|Title||REDUCE SPEED DIAL|
|Product / Service||VOLKSWAGEN|
|Category||A02. Non-Fiction: series or film|
|Entrant||COLENSO BBDO Auckland, NEW ZEALAND|
|Entrant Company||COLENSO BBDO Auckland, NEW ZEALAND|
|Contributing Company||COLENSO BBDO Auckland, NEW ZEALAND|
|Production Company||FINCH Auckland, NEW ZEALAND|
|Nick Worthington||Colenso BBDO/Proximity New Zealand||Creative Chairman|
|Levi Slavin||Colenso BBDO/Proximity New Zealand||Creative Director|
|Aaron Turk||Colenso BBDO/Proximity New Zealand||Head of Digital Creative|
|Scott Coldham||Colenso BBDO/Proximity New Zealand||General Manager|
|Krystel Houghton||Colenso BBDO/Proximity New Zealand||Business Director|
|Andy McLeish||Colenso BBDO/Proximity New Zealand||Head Of Planning|
|Mike Davison||Colenso BBDO/Proximity New Zealand||Head of Art|
|Reks Kok||Colenso BBDO/Proximity New Zealand||Retoucher|
|Natasha Gill||Colenso BBDO/Proximity New Zealand||Senior TV Producer|
|Sheriden Derby||Colenso BBDO/Proximity New Zealand||Producer|
|Tim Freeman||Colenso BBDO/Proximity New Zealand||Executive Digital Producer|
|Robbie Boyd||Colenso BBDO/Proximity New Zealand||Digital Developer|
|Steven Boniface||Steven Boniface||Photographer|
|Angela Spain||FCB Media||PR & Activation|
|Tom Ruddenklau||Volkswagen||General Manager|
|Ben Montgomery||Volkswagen||National Marketing Manager|
|Jake Tobin||Volkswagen||Senior Brand Manager|
|Michael Hilliard||Finch||Executive Producer|
|Jimena Murray / Amy Dymond||Finch||Producer|
Most branded content these days involves brands adding their logo to a show or creating content that is soon forgotten. Rather than jump on this bandwagon, we wanted to create something that would not only have genuine standout but that could also affect a genuine and positive behavior change in our audience. The content was shared predominantly online (YouTube & Facebook) and there are no local restrictions outside of usual usage rights. We sought publisher approval on all placements. The content was clearly identifiable as having been produced and promoted by Volkswagen NZ.
Volkswagen spends over US$13.5 billion on R&D every year. The largest of any company. Safety and innovation are at the forefront of that investment. And while their cars continue to get better, and safer – we still see unecessary levels of casualty and fatality on New Zealand roads caused in one way or the other, by human error. Yes, Volkswagen make safe cars. But they wanted to understand if they could in fact, engineer safer drivers. The Volkswagen Reduce Speed Dial is a replacement panel for the speedometer in Volkswagens. It follows all of the clarity and safety restrictions of a standard speedometer, but the dial is personally hand written by a loved one. This simple, personal mnemonic reminds drivers what they have to live for at the exact moment they consider speeding. We selected Kiwi families who owned Volkswagens. Their children were secretly tasked with creating their own personal speed dial for their parent’s car. Tracking technology was installed in their vehicles and connected to their car’s internal GPS, to deliver telemetry about the parent’s driving behaviour as they went about their daily chores. At an undisclosed point in time, we replaced the speedometer in the car with the child’s version and observed their reaction and subsequent change in driving behaviour. “The Reduce Speed Dial initiative has changed the way we look at car safety.” Tom Ruddenklau, GM Volkswagen NZ.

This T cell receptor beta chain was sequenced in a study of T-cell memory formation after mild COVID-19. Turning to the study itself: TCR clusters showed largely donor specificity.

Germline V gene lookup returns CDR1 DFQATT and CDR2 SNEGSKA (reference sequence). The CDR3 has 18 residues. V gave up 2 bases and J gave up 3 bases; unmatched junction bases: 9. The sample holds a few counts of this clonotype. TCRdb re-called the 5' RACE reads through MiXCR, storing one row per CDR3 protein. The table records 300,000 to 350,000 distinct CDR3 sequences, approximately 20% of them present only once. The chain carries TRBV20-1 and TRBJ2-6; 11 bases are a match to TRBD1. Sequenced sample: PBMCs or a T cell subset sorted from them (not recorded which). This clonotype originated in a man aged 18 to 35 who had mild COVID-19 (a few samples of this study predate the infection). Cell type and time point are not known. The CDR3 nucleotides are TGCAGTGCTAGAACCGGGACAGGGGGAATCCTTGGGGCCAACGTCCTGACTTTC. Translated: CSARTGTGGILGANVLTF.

April in New Zealand is road safety awareness month and therefore the media is full of stories on this subject. By launching a completely unique take on how to tackle this problem, we ensured that the media would pick up and share our content with the country. Rather than expecting them to come to us, we went to them. By using real families; the full journey of their experiences and their back-stories, our content was relatable and genuine (whilst tugging at people’s heartstrings.) We launched the campaign in social using a thought-provoking question – could Volkswagen engineer safer drivers?
One family reduced their top speed by 19kmh from a max of 123km to a max of 104km, which is a 15% reduction. One family did not break the speed limit after the installation of the personalised speed dial Three out of four drivers reduced their incidence of speeding in 100km zones by 50% 75% of the drivers’ did not exceed their maximum recorded speed from phase one. Half of the drivers’ maximum speeds reduced. We are currently in discussion with the New Zealand Transport Association regarding elevating this idea into a broader pilot in NZ for scoping feasibility longer term. We’re developing a digital version for the arrival of digital speedometers. Its long-term application is currently being considered by Volkswagen for global implementation.
Road safety in New Zealand is a ongoing and serious concern, however few automotive companies actively engage in the conversation. Volkswagen decided to take a fresh approach on this ongoing issue, with the intent to cement a wider sense of brand love with NZ. Rather than just focusing on safer cars, Volkswagen wanted to understand if they could instead engineer safer drivers. Children of four Kiwi families were tasked with creating personalised speed dials for their parent’s car. Tracking technology was installed in their vehicles, delivering telemetry about the parent’s driving behavior. Partway through, the speedometer was replaced in the car with the child’s version and observed their reaction and subsequent change in driving behaviour. It was all captured on film and turned into a mini-documentary to be shared with the nation. The brand and the product was an integral part of every step of the idea and execution.